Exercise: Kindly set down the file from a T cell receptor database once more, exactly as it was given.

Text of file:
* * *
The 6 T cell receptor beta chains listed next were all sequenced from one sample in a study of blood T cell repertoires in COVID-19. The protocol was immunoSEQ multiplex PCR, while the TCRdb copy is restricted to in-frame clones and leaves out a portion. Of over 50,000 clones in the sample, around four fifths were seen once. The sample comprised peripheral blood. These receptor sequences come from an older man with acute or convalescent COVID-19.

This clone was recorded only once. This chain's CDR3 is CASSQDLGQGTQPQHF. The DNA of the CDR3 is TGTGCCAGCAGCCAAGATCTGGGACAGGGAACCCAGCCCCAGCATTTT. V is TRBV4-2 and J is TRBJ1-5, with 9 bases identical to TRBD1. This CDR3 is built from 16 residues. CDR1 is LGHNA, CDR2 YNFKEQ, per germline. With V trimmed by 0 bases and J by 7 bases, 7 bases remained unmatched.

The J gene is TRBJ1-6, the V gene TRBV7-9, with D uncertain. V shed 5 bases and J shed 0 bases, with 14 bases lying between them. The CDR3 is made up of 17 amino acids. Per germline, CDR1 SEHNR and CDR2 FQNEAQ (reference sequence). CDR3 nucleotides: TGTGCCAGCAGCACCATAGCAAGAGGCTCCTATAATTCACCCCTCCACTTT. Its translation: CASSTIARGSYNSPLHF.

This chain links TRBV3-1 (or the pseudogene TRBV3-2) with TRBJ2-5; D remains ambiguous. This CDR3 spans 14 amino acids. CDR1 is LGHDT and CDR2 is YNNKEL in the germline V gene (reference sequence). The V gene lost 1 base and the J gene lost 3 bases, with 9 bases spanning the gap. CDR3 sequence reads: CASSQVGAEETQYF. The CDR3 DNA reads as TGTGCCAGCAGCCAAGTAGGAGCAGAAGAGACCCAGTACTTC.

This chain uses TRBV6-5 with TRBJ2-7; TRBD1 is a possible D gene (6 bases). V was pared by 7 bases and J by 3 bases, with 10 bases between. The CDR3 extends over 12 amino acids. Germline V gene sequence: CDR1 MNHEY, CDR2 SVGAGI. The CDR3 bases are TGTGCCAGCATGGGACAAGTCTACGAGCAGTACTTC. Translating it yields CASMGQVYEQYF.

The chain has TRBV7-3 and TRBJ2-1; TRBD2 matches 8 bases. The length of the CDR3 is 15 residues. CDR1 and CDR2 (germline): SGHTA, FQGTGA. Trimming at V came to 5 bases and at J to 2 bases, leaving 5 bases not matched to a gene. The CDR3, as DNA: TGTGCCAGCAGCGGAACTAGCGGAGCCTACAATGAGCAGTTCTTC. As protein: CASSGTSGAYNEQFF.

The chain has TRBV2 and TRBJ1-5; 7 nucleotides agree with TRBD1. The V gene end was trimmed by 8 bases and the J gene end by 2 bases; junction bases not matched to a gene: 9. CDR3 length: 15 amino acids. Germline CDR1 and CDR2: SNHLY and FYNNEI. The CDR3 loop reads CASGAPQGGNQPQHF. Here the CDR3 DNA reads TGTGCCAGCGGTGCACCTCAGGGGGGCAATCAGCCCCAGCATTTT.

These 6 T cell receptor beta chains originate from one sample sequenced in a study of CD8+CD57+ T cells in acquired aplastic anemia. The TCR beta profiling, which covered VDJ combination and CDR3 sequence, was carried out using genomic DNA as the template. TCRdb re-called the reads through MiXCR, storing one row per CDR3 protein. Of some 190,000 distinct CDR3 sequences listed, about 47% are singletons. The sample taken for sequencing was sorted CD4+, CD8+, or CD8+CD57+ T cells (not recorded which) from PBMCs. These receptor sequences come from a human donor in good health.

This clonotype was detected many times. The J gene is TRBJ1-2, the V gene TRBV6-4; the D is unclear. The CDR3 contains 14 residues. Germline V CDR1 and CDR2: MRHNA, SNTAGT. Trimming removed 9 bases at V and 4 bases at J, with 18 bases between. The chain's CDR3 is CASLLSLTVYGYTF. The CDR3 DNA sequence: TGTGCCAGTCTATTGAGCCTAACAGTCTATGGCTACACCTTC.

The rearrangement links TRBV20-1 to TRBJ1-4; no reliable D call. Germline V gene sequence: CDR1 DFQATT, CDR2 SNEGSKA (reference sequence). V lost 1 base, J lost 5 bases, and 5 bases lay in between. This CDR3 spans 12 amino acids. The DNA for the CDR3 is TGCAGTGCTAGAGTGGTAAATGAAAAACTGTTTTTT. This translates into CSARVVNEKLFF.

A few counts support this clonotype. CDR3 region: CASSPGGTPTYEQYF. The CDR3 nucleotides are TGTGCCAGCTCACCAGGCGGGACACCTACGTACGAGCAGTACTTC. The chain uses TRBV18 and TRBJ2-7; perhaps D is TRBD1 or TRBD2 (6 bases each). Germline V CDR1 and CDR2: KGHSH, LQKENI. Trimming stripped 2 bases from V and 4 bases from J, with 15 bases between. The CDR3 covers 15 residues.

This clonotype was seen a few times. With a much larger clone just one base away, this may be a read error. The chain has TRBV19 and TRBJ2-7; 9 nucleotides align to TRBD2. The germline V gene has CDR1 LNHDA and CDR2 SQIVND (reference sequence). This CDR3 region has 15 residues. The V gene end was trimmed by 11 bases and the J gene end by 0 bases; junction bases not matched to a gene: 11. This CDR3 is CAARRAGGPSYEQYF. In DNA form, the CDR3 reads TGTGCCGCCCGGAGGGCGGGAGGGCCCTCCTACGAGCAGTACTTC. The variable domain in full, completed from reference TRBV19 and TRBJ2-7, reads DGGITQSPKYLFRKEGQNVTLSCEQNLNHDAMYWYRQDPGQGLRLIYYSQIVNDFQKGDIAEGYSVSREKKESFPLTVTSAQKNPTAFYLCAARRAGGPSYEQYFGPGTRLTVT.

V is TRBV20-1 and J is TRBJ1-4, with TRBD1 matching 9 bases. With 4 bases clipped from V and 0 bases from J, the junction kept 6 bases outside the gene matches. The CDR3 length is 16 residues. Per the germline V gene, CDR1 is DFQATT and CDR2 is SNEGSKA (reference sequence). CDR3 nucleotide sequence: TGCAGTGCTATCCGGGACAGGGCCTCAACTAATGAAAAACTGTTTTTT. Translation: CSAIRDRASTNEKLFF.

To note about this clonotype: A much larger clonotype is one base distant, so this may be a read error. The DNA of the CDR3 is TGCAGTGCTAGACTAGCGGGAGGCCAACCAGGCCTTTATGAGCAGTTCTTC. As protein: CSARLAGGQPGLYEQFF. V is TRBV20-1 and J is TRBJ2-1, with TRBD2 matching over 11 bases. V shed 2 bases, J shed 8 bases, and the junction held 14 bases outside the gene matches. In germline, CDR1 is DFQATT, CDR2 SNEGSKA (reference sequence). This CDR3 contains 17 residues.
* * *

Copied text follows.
The 6 T cell receptor beta chains listed next were all sequenced from one sample in a study of blood T cell repertoires in COVID-19. The protocol was immunoSEQ multiplex PCR, while the TCRdb copy is restricted to in-frame clones and leaves out a portion. Of over 50,000 clones in the sample, around four fifths were seen once. The sample comprised peripheral blood. These receptor sequences come from an older man with acute or convalescent COVID-19.

This clone was recorded only once. This chain's CDR3 is CASSQDLGQGTQPQHF. The DNA of the CDR3 is TGTGCCAGCAGCCAAGATCTGGGACAGGGAACCCAGCCCCAGCATTTT. V is TRBV4-2 and J is TRBJ1-5, with 9 bases identical to TRBD1. This CDR3 is built from 16 residues. CDR1 is LGHNA, CDR2 YNFKEQ, per germline. With V trimmed by 0 bases and J by 7 bases, 7 bases remained unmatched.

The J gene is TRBJ1-6, the V gene TRBV7-9, with D uncertain. V shed 5 bases and J shed 0 bases, with 14 bases lying between them. The CDR3 is made up of 17 amino acids. Per germline, CDR1 SEHNR and CDR2 FQNEAQ (reference sequence). CDR3 nucleotides: TGTGCCAGCAGCACCATAGCAAGAGGCTCCTATAATTCACCCCTCCACTTT. Its translation: CASSTIARGSYNSPLHF.

This chain links TRBV3-1 (or the pseudogene TRBV3-2) with TRBJ2-5; D remains ambiguous. This CDR3 spans 14 amino acids. CDR1 is LGHDT and CDR2 is YNNKEL in the germline V gene (reference sequence). The V gene lost 1 base and the J gene lost 3 bases, with 9 bases spanning the gap. CDR3 sequence reads: CASSQVGAEETQYF. The CDR3 DNA reads as TGTGCCAGCAGCCAAGTAGGAGCAGAAGAGACCCAGTACTTC.

This chain uses TRBV6-5 with TRBJ2-7; TRBD1 is a possible D gene (6 bases). V was pared by 7 bases and J by 3 bases, with 10 bases between. The CDR3 extends over 12 amino acids. Germline V gene sequence: CDR1 MNHEY, CDR2 SVGAGI. The CDR3 bases are TGTGCCAGCATGGGACAAGTCTACGAGCAGTACTTC. Translating it yields CASMGQVYEQYF.

The chain has TRBV7-3 and TRBJ2-1; TRBD2 matches 8 bases. The length of the CDR3 is 15 residues. CDR1 and CDR2 (germline): SGHTA, FQGTGA. Trimming at V came to 5 bases and at J to 2 bases, leaving 5 bases not matched to a gene. The CDR3, as DNA: TGTGCCAGCAGCGGAACTAGCGGAGCCTACAATGAGCAGTTCTTC. As protein: CASSGTSGAYNEQFF.

The chain has TRBV2 and TRBJ1-5; 7 nucleotides agree with TRBD1. The V gene end was trimmed by 8 bases and the J gene end by 2 bases; junction bases not matched to a gene: 9. CDR3 length: 15 amino acids. Germline CDR1 and CDR2: SNHLY and FYNNEI. The CDR3 loop reads CASGAPQGGNQPQHF. Here the CDR3 DNA reads TGTGCCAGCGGTGCACCTCAGGGGGGCAATCAGCCCCAGCATTTT.

These 6 T cell receptor beta chains originate from one sample sequenced in a study of CD8+CD57+ T cells in acquired aplastic anemia. The TCR beta profiling, which covered VDJ combination and CDR3 sequence, was carried out using genomic DNA as the template. TCRdb re-called the reads through MiXCR, storing one row per CDR3 protein. Of some 190,000 distinct CDR3 sequences listed, about 47% are singletons. The sample taken for sequencing was sorted CD4+, CD8+, or CD8+CD57+ T cells (not recorded which) from PBMCs. These receptor sequences come from a human donor in good health.

This clonotype was detected many times. The J gene is TRBJ1-2, the V gene TRBV6-4; the D is unclear. The CDR3 contains 14 residues. Germline V CDR1 and CDR2: MRHNA, SNTAGT. Trimming removed 9 bases at V and 4 bases at J, with 18 bases between. The chain's CDR3 is CASLLSLTVYGYTF. The CDR3 DNA sequence: TGTGCCAGTCTATTGAGCCTAACAGTCTATGGCTACACCTTC.

The rearrangement links TRBV20-1 to TRBJ1-4; no reliable D call. Germline V gene sequence: CDR1 DFQATT, CDR2 SNEGSKA (reference sequence). V lost 1 base, J lost 5 bases, and 5 bases lay in between. This CDR3 spans 12 amino acids. The DNA for the CDR3 is TGCAGTGCTAGAGTGGTAAATGAAAAACTGTTTTTT. This translates into CSARVVNEKLFF.

A few counts support this clonotype. CDR3 region: CASSPGGTPTYEQYF. The CDR3 nucleotides are TGTGCCAGCTCACCAGGCGGGACACCTACGTACGAGCAGTACTTC. The chain uses TRBV18 and TRBJ2-7; perhaps D is TRBD1 or TRBD2 (6 bases each). Germline V CDR1 and CDR2: KGHSH, LQKENI. Trimming stripped 2 bases from V and 4 bases from J, with 15 bases between. The CDR3 covers 15 residues.

This clonotype was seen a few times. With a much larger clone just one base away, this may be a read error. The chain has TRBV19 and TRBJ2-7; 9 nucleotides align to TRBD2. The germline V gene has CDR1 LNHDA and CDR2 SQIVND (reference sequence). This CDR3 region has 15 residues. The V gene end was trimmed by 11 bases and the J gene end by 0 bases; junction bases not matched to a gene: 11. This CDR3 is CAARRAGGPSYEQYF. In DNA form, the CDR3 reads TGTGCCGCCCGGAGGGCGGGAGGGCCCTCCTACGAGCAGTACTTC. The variable domain in full, completed from reference TRBV19 and TRBJ2-7, reads DGGITQSPKYLFRKEGQNVTLSCEQNLNHDAMYWYRQDPGQGLRLIYYSQIVNDFQKGDIAEGYSVSREKKESFPLTVTSAQKNPTAFYLCAARRAGGPSYEQYFGPGTRLTVT.

V is TRBV20-1 and J is TRBJ1-4, with TRBD1 matching 9 bases. With 4 bases clipped from V and 0 bases from J, the junction kept 6 bases outside the gene matches. The CDR3 length is 16 residues. Per the germline V gene, CDR1 is DFQATT and CDR2 is SNEGSKA (reference sequence). CDR3 nucleotide sequence: TGCAGTGCTATCCGGGACAGGGCCTCAACTAATGAAAAACTGTTTTTT. Translation: CSAIRDRASTNEKLFF.

To note about this clonotype: A much larger clonotype is one base distant, so this may be a read error. The DNA of the CDR3 is TGCAGTGCTAGACTAGCGGGAGGCCAACCAGGCCTTTATGAGCAGTTCTTC. As protein: CSARLAGGQPGLYEQFF. V is TRBV20-1 and J is TRBJ2-1, with TRBD2 matching over 11 bases. V shed 2 bases, J shed 8 bases, and the junction held 14 bases outside the gene matches. In germline, CDR1 is DFQATT, CDR2 SNEGSKA (reference sequence). This CDR3 contains 17 residues.